When Bulova first released the Precisionist collection, it was designed as an ultra-modern sports watch. Since then, Bulova has been greatly expanding the diversity of its watches with the much-admired Precisionist movements to the Bulova Precisionist Chronograph, as well as more simple sport watch collections and dress watches, such as this Bulova Precisionist Wilton Chronograph. So lets examine how this watch fares and remind you why the Precisionist movement is so interesting.
aBlogtoWatch first ventured to cover one of the originals when reviewing the Bulova Precisionist Champlain three-hand watch here. The following year, Bulova released a version of the Precisionist movement with a 1/1000 of a second chronograph complication. aBlogtoWatch followed suit by reviewing the Bulova Precisionist Champlain Chronograph watch here. The same Bulova Precisionist Chronograph movement is used here in the Wilton Chronograph watch.
Available in a few styles, on a strap or a bracelet, this version of the Bulova Precisionist Wilton Chronograph is the ref. 97B122. That means it has a rose-gold toned steel case, black dial, and black leather strap. In fact, this is the dressiest version of the Wilton Chronograph, which can actually look a lot more sporty in the ref. 96B183 model that has a steel case and bracelet, along with a silver-toned dial matched with black hour indicators and numerals.
As a dress watch, the Bulova Precisionist Wilton Chronograph is a large timepiece, measuring a full 45mm wide with a 15mm thick case. This is probably larger than most people want to go with a dress watch, but the size of the case is directly related to the movement inside of the watch. For 2014, Bulova has actually been experimenting with smaller Precisionist movements (such as you can find in the Bulova Accutron II Alpha watches), but with the smaller size comes a minor sacrifice in overall accuracy.
You see, the benefit of the Precisionist family of movements is three-fold. These quartz movements have a sweeping seconds hand just like mechanical watch and also feature far greater accuracy than traditional quartz movements. Most of the quartz movements you’ll find in watches are accurate to about 15 seconds a month. With a three-pronged versus two-pronged quartz crystal inside, the Precisionist movement operates at an amazingly fast frequency of 262.144 kHz (kilohertz). That means these Precisionist watches are accurate to just a few seconds each year.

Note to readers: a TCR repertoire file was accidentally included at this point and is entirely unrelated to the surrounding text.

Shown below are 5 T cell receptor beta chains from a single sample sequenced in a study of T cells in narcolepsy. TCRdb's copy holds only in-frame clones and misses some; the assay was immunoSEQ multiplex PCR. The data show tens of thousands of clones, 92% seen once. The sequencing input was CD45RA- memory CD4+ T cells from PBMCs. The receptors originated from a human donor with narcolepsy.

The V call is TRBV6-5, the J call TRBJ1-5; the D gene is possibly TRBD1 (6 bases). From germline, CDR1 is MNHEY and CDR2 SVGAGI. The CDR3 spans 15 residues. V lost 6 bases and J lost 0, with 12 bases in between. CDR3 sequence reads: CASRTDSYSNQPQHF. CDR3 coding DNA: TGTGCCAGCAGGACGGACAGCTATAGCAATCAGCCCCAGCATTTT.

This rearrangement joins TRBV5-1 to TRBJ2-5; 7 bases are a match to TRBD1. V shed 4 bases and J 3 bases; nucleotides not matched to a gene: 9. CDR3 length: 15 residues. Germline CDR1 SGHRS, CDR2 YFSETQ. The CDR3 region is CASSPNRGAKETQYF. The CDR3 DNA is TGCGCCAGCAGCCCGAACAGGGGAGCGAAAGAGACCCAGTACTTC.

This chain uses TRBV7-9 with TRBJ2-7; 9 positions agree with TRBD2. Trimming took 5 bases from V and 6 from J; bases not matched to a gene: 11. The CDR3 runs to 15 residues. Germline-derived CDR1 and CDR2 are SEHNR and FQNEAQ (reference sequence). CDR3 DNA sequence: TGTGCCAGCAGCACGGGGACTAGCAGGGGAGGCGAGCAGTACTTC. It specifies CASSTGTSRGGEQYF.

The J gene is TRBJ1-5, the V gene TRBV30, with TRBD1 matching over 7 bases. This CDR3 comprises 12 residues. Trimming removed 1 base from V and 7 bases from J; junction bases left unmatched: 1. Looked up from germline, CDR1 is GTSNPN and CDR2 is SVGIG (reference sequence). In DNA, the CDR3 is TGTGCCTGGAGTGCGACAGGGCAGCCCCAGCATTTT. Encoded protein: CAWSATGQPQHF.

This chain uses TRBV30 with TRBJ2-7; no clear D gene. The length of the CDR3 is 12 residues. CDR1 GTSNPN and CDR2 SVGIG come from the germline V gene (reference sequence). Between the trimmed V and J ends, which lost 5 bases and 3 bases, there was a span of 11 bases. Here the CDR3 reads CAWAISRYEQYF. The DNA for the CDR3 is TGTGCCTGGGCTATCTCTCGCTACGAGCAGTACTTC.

Compare 262.144 kHz to the 4Hz operating frequency of most mechanical watches. That is just worlds of difference, and of course it goes without saying that the Precisionist movements operate faster than normal quartz movements. You can imagine just how much more accurate the Precisionist is over most other timepieces, and best of all, these are very affordable. What is the downside of having this type of high frequency quartz movement? Simple, battery life – but Bulova makes sure that isn’t really an issue here. Back in the early days of quartz watches, high frequency models would suck power so fast, the batteries lasted for a few months, max. With some of the newer batteries available (not that battery technology is really all that advanced), Bulova was able to squeeze two years of battery life out these Precisionist chronograph watches. Imagine how long the same battery would last in normal quartz watches. That battery is pretty large as well, which accounts for one of the reasons the movement and case are so big.
For a sport watch, the size of the Precisionist isn’t a big deal, and actually the good news is that each year Bulova seems to be getting better about the size. So is the Bulova Precisionist Wilton Chronograph too large to be a dress watch? For some it might be, and that is a principle issue which people need to understand before buying it. The dial of the Bulova Precisionist Wilton Chronograph is pretty nice for the money. There are some details that add depth to the dial and everything is pretty sharp. Over the dial is a mineral versus sapphire crystal, which is one of the cost saving techniques. In my opinion it is acceptable given the well under $1,000 price.
Another cost saving measure is the strap, which isn’t terrible, but the first thing I thought when getting the watch was “this would be so much better on a different strap.” Why? Well, the strap is a bit stiff, and given the large size of the case, you really want a strap that wraps around your wrist with ease all the time. If you really want to upgrade the look and feel of the Bulova Precisionist Wilton Chronograph, I recommend getting an aftermarket strap (which is large at 23mm wide).